I wonder if I would have enjoyed it if I had only listened and not watched it. I love the interplay between the musicians and I think the visual aspect of it adds a lot. I can't say I'd want to hear this again, but I did make it all the way through and was fairly entranced by it. This basically strikes me as the acoustic guitar and mandolin version of free jazz, which I've never enjoyed, despite being fully aware of the immense skill and talent possessed by folks likes Coltrane, Ornette Coleman, Sonny Rollins, etc... It's more bearable for me with an acoustic guitarist and mandolinist, but at the end of the day it sounds like highly technical noise to me.

  25. #66
    Registered User mandocaster's Avatar
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    Fabulous. It sounds like the audience was really enjoying it.
    I think the logic that if I donít like particular music, then itís pointless and nobody should like it is difficult to justify. It may come as a shock, but many people despise bluegrass and wonder why anyone would want to play it.
    Also, I wouldnít bet much money that these guys are unable to play this music again.

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  27. #67
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    Quote Originally Posted by mandocaster View Post
    Fabulous. It sounds like the audience was really enjoying it.
    I think the logic that if I don’t like particular music, then it’s pointless and nobody should like it is difficult to justify. It may come as a shock, but many people despise bluegrass and wonder why anyone would want to play it.
    Also, I wouldn’t bet much money that these guys are unable to play this music again.
    I loved it myself.....mandocaster pretty much nailed my thoughts on it (as well as Monroe and bluegrass). If you don't like something...just turn it off.

  28. #68
    Mando-Accumulator Jim Garber's Avatar
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    Default Re: What the

    Quote Originally Posted by Alex Orr View Post
    This basically strikes me as the acoustic guitar and mandolin version of free jazz, which I've never enjoyed, despite being fully aware of the immense skill and talent possessed by folks likes Coltrane, Ornette Coleman, Sonny Rollins, etc...
    There is a big difference between Coltrane/Rollins and Ornette Coleman. Coleman is really out there (probably closer to Thile/Lage) whereas Coltrane/Rollins are more melodic even in their offbeat ways Ornette Coleman was the start, more or less, of a trend to what I called "screaming saxophone" music.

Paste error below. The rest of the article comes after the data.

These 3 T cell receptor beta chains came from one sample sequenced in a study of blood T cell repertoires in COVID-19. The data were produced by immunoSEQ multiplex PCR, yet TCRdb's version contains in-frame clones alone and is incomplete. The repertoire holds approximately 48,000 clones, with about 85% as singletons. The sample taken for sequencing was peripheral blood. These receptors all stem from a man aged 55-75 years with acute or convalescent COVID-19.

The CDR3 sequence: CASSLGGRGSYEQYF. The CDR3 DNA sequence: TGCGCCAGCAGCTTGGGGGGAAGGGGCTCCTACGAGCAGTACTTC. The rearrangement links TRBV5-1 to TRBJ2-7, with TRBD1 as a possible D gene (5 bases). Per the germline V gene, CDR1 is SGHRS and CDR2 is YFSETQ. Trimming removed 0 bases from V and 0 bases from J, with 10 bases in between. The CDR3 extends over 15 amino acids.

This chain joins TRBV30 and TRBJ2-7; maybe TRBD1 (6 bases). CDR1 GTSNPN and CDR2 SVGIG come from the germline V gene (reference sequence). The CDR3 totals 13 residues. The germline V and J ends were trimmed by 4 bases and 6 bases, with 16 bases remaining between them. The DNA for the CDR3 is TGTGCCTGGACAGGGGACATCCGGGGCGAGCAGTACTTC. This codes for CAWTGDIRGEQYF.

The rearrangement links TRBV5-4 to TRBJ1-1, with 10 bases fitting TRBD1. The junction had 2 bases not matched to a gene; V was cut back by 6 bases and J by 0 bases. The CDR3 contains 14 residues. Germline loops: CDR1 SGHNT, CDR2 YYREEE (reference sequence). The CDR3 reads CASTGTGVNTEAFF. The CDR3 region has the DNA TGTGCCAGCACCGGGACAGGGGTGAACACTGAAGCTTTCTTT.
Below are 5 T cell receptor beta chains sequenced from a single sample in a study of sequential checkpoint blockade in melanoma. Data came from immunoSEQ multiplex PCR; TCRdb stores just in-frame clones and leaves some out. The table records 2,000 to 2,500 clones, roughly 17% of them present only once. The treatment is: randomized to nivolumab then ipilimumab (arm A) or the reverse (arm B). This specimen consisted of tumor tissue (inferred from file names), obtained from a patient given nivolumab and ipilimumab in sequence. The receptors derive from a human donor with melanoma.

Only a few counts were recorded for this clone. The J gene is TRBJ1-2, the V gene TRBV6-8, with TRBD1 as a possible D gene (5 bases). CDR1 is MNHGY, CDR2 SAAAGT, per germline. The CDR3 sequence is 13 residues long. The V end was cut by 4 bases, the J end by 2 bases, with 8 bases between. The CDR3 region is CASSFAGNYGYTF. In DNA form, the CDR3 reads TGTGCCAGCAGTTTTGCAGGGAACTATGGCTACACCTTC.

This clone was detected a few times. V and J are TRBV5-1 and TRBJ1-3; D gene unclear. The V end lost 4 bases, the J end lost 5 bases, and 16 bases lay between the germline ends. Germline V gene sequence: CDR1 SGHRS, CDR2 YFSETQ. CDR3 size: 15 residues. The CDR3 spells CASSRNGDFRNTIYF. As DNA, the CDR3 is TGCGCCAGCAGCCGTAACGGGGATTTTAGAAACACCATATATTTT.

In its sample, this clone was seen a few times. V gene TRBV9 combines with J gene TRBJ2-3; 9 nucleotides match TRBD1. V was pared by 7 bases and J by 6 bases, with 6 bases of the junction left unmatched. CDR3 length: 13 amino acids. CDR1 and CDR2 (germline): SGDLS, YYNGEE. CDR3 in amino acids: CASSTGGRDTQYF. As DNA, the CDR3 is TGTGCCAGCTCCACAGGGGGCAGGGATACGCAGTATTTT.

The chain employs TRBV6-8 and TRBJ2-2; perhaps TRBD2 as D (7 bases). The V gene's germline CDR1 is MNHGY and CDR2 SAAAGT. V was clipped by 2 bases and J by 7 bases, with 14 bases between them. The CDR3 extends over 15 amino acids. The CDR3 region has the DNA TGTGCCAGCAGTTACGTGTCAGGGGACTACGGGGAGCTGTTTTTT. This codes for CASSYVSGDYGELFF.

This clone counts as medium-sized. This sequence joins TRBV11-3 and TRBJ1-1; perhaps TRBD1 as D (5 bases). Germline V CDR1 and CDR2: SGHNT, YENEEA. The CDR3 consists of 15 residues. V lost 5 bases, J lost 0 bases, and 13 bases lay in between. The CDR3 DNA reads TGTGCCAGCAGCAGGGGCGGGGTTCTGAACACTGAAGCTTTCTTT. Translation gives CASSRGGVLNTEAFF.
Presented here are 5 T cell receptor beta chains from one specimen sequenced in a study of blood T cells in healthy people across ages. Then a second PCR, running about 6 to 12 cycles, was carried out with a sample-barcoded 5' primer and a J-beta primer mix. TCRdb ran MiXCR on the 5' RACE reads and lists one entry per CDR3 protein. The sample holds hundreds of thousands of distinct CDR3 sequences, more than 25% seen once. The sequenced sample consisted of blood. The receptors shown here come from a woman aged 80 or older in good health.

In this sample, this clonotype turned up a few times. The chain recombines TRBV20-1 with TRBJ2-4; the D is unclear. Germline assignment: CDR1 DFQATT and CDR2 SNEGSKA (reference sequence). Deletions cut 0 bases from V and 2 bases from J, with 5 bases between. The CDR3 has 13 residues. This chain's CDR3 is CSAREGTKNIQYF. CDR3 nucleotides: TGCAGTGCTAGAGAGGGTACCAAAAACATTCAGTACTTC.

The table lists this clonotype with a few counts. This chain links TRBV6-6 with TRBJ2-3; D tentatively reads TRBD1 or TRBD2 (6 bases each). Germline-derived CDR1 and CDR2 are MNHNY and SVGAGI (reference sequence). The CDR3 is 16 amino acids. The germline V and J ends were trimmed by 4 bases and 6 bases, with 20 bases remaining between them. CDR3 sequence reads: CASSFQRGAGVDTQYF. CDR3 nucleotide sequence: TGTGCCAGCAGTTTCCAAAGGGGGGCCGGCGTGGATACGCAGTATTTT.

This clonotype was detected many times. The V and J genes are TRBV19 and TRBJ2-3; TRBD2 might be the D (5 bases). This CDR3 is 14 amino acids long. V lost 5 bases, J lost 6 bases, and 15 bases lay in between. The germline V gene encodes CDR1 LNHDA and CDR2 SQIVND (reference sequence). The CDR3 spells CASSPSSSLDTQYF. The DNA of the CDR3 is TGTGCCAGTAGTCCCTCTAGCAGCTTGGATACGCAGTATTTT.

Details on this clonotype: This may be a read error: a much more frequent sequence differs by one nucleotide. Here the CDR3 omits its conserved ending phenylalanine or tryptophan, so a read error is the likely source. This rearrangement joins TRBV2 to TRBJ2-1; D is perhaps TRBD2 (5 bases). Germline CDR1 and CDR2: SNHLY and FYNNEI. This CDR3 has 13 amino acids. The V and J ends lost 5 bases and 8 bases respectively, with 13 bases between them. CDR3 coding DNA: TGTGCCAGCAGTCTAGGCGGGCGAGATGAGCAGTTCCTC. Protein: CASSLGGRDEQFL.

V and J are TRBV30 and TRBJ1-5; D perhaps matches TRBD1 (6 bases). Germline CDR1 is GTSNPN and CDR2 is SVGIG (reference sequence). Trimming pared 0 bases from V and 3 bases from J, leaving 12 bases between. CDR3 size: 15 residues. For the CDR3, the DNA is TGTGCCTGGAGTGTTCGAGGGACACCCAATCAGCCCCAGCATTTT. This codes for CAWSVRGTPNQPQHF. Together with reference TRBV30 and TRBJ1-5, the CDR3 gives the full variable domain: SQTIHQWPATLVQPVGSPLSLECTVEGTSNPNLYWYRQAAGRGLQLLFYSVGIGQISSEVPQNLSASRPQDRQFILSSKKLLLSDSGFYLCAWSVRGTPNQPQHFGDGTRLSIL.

Hey, 1940s swing and bebop had some people holding their ears, too. Stravinsky's Rite of Spring "caused a sensation and a near-riot in the audience."
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  30. #69
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    Default Re: What the

    This thread is living proof of the old saw, “you can’t please everyone.”

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  32. #70
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    Default Re: What the

    I admire Thile--love his classical playing in particular--and thought this was excellent.

    I can see how some would find it pretty baffling, and it made me think of my own little epiphany about jazz.

    When I was first finding my way in music in the late 60s, I started off in the folk world, got into finger-picking country blues pretty heavily, played in a bluegrass band for a while, and then drifted into rock and county, played for a few years in bar bands in upstate New York.

    I was intrigued by jazz, especially Miles Davis (circa "In a Silent Way"), but found a lot of it really hard to make sense of. By chance, I got hold of a reissue LP of some early Charlie Parker, and one of the tracks was a live recording of him and his combo playing "White Christmas" on a Christmas Morning radio show as a listener request. Unlike nearly all the jazz I'd listened to, I already knew the melody well, and as I listened to it over and over, the whole concept of jazz improvisation suddenly became clear to me, and I've enjoyed jazz ever since.